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More Gambling? No dice!

February 08, 2004|by Tom Grey

What a difference a year makes! Gambling expansion in America went from a sure thing to a bad bet in 2003. As the year began, both gambling media and gambling analysts predicted a massive expansion of gambling to fill looming state budget deficits.

Governors had just been elected on platforms calling for expanding gambling to anchor their proposed budgets, and pro-gambling lobbyists were crawling all over legislative chambers greasing the expansion skids. Since gambling was already embedded in 48 states, and with 47 states facing deficits, gambling expansion appeared as automatic as the house always winning. Instead, the expansion petered out, went bust and turned up a loser!

In 30 states, 45 different expansions were proposed with 42 defeated or rejected. The only three that survived were a "slot barn" in Bangor, Maine, a lone casino boat on Lake Patoka in Orange County, Indiana, and 10 slot machines in Oregon, a state that already had thousands of slots and video lottery terminals.

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This, the third wave of gambling in America's history, had been heralded as inevitable - a veritable wave of the future - but by year's end it had washed out. It became an undesirable receding tide! What happened? Simply put, this current gambling surge couldn't beat the boom-to-bust cycle of the previous two binges.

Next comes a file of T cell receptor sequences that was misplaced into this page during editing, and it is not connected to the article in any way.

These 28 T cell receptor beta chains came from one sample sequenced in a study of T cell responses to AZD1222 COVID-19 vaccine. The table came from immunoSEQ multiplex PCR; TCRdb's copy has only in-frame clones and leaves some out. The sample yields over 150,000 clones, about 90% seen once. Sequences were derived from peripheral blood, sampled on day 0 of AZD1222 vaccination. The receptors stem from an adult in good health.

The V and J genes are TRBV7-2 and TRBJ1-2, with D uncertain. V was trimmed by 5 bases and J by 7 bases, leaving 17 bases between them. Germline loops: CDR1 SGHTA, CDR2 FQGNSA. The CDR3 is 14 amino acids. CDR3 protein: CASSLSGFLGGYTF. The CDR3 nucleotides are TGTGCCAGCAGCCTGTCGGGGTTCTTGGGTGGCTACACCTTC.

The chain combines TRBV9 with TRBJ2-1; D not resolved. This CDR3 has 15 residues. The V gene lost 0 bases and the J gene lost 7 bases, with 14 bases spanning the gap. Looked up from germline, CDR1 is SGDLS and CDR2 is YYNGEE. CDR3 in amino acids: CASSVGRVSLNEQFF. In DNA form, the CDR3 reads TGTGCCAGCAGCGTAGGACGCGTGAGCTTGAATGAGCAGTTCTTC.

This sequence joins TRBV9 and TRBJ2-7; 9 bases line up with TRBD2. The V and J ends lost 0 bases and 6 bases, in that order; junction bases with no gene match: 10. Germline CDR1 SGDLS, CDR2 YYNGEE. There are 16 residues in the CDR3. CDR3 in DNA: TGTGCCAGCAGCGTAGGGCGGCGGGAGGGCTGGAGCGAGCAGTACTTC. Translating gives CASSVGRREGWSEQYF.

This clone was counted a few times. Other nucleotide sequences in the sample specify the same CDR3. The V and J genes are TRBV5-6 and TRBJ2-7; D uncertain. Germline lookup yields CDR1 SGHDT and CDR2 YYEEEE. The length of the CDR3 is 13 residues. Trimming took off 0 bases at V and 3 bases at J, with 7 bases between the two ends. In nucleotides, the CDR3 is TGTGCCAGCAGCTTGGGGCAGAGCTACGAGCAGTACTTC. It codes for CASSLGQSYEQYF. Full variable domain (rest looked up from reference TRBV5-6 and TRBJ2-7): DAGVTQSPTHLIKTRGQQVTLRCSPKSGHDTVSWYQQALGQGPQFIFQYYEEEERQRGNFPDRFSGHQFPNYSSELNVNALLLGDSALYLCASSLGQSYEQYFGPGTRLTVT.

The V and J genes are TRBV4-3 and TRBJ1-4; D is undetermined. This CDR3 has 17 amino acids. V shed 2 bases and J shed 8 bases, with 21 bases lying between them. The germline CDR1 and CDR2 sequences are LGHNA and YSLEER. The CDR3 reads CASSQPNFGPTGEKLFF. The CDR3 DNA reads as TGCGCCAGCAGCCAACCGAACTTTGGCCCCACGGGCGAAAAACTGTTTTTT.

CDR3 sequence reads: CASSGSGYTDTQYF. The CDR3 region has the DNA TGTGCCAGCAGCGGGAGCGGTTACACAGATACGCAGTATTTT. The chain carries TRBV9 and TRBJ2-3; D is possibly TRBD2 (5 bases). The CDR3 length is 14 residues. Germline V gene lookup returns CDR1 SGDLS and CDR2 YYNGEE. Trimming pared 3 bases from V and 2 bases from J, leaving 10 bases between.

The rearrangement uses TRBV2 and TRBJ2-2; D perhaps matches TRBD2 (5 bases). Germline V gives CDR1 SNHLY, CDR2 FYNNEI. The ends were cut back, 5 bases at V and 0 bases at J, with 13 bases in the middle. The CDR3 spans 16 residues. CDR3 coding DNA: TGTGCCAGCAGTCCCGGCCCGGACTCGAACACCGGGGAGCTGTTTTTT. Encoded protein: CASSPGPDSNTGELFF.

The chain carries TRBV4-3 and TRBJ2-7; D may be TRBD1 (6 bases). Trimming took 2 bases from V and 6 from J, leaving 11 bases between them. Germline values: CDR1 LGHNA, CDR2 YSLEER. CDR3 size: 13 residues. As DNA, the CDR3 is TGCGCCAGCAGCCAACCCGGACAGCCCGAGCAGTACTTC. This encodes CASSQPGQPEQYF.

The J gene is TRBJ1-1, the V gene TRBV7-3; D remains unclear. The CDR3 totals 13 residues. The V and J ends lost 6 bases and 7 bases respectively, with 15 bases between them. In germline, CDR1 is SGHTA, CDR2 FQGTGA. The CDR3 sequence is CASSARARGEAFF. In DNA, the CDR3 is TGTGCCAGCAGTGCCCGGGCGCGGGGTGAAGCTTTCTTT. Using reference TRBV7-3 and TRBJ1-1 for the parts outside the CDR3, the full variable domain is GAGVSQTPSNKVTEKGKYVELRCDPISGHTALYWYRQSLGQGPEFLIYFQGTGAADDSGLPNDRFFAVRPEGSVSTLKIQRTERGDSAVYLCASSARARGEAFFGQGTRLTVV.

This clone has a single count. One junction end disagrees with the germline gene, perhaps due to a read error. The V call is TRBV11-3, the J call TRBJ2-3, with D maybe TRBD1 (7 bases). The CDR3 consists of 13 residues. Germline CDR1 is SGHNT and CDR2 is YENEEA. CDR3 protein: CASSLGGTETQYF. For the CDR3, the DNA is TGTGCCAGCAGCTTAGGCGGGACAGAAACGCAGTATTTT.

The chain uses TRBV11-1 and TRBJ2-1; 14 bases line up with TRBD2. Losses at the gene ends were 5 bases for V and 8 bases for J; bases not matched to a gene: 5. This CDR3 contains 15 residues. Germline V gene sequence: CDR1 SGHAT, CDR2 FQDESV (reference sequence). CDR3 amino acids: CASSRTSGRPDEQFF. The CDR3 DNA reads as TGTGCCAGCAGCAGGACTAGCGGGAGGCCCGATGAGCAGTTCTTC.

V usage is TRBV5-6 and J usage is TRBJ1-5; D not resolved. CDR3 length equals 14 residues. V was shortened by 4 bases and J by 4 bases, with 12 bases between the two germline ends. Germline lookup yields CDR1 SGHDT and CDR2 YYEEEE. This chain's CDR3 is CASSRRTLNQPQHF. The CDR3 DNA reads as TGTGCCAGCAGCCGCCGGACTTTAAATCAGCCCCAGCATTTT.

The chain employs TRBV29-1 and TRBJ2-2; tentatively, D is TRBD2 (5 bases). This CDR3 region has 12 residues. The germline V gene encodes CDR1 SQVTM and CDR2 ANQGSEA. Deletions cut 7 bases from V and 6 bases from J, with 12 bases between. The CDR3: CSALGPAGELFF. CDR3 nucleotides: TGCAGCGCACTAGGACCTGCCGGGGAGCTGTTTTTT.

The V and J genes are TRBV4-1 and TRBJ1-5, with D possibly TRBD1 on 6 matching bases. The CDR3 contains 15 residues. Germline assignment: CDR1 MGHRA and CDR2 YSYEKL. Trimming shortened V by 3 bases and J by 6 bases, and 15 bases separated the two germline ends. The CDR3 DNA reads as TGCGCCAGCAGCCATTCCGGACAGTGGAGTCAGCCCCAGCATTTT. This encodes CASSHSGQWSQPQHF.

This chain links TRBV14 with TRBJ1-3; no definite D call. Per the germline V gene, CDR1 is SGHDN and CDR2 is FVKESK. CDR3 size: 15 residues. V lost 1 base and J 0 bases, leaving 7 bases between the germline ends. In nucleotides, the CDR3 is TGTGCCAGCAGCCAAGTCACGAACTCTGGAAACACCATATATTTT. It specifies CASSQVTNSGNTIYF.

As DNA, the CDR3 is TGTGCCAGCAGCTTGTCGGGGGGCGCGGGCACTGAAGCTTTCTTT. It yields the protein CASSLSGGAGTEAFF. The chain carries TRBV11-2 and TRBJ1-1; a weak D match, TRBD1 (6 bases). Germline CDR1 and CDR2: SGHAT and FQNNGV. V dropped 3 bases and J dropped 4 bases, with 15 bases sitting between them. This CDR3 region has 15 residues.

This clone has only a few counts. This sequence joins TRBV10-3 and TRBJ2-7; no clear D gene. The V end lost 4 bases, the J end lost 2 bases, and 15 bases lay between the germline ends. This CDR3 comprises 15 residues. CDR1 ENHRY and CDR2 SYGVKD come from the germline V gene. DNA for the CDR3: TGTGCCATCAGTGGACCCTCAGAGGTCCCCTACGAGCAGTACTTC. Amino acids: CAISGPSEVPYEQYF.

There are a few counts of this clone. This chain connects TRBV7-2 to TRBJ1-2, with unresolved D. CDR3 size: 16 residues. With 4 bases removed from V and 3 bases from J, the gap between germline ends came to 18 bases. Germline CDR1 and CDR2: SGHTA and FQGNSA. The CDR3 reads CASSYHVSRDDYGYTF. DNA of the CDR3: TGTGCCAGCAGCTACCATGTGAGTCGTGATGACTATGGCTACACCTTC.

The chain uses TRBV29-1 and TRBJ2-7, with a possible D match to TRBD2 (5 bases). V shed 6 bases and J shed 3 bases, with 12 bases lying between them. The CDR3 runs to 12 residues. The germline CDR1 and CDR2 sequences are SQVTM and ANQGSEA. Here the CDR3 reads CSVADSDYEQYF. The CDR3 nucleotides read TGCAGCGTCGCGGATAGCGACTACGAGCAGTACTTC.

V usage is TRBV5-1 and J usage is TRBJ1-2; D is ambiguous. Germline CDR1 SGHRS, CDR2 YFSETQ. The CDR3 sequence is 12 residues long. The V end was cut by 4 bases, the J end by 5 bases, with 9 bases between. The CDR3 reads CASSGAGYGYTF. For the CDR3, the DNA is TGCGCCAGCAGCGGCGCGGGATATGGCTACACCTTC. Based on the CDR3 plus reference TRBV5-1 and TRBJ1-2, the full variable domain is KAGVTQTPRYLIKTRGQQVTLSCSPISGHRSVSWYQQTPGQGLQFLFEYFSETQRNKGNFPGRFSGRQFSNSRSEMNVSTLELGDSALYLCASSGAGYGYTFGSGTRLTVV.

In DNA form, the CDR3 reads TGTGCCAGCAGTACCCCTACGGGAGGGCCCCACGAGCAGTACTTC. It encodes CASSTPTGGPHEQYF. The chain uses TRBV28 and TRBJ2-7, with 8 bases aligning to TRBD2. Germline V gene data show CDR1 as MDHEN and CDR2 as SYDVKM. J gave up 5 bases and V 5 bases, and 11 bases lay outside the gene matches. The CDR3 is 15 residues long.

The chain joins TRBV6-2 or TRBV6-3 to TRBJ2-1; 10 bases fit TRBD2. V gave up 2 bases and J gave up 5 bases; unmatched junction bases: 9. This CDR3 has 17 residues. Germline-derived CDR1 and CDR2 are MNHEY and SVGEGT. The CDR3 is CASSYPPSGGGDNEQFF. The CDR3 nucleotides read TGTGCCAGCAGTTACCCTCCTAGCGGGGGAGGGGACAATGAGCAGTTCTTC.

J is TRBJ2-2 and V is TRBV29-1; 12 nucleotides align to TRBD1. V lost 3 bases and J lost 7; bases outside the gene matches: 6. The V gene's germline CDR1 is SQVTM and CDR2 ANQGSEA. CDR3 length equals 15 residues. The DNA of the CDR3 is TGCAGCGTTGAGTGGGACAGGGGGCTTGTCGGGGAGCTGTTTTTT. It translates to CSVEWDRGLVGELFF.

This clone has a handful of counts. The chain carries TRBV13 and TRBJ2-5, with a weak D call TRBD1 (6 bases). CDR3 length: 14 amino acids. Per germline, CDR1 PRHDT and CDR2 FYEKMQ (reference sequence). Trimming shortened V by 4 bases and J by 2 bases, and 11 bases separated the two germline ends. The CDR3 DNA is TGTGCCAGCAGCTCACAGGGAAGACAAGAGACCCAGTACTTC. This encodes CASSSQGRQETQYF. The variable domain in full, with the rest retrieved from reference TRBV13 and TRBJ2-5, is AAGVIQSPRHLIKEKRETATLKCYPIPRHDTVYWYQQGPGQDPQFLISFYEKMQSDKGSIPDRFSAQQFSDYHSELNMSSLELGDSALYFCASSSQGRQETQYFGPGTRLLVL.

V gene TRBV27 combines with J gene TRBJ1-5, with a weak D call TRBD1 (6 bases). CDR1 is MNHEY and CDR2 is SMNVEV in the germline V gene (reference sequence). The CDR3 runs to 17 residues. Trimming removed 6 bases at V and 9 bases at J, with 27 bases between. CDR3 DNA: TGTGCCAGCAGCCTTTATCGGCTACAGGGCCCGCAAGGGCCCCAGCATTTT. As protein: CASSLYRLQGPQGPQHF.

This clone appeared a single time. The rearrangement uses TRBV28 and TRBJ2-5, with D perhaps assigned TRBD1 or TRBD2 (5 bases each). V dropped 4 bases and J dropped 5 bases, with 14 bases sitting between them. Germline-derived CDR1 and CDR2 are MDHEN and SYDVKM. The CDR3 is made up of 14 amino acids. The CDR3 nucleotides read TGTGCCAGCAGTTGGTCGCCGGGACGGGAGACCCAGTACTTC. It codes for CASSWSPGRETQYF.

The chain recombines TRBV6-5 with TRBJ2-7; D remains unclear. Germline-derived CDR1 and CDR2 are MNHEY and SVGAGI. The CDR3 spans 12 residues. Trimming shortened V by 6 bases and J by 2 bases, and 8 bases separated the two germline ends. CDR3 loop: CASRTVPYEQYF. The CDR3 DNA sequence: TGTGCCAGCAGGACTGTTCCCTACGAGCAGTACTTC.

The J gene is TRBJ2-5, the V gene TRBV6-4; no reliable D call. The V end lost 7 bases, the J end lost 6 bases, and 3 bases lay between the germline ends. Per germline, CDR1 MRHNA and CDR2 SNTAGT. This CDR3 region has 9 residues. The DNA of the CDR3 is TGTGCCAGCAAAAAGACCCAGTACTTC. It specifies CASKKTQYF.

Historical odds aren't in favor of unlimited casino expansion. The truth was, and is, that gambling contains the seeds of its own destruction. States, like individuals, cannot gamble themselves rich. But they can, and have, gambled themselves poor, as demonstrated by Nevada's $870 million budget deficit in 2003. Expanding gambling is a futile exercise in chasing one's existing gambling losses!

Gambling continues to demonstrate its failure to solve state's budget problems. Worse, the past decades' wave of expansion had drowned communities in a wake of victims. Millions of Americans have become pathological and problem gamblers. This increased addiction has brought with it increased bankruptcies and increased crime. Promoters and politicians have pointed to gambling as a painless revenue stream, but the body count after two decades of gambling is too high, too visible and too painful to ignore or discredit as "anecdotal!"

Last year was the year community leaders really began to acknowledge the destructive cost of gambling in their midst. It has become a public health concern. Gambling itself has been proven fatally flawed, unable to deliver on its promise of economic salvation, and has been unable to maintain its facade as a mere entertainment venue, like sporting events and the movies. It has fallen to attacks from two disparate "G" factors: greed and good citizens.

Every attempt to expand existing gambling was fought by gambling interests that were already established. Greed versus greed created a pathetic spectacle of legislative greedlock that stopped a great deal of proposed gambling expansion. But far more effective than the gambling industry's own greed was the collective power of good citizens who proved to be the real force behind this year's victories.

These good citizens are concerned about economics justice. They care about good public policy and they desire a better quality of life for their communities, their state and their nation. They are armed with the truth about gambling and fired by a commitment to declare, "Enough is enough!" Determined resistance now greets each and every expansion effort. With so much money at stake, we expect gambling promoters and their political hirelings will try and try again to use their money and political muscle to expand. But this year showed informed citizens will declare, "No Dice - No Deal!"




Tom Grey is executive director National Coalition Against Legalized Gambling (NCALG) National Office 100 Maryland Avenue NE, Room 311, Washington, DC, 20002, www.ncalg.org.

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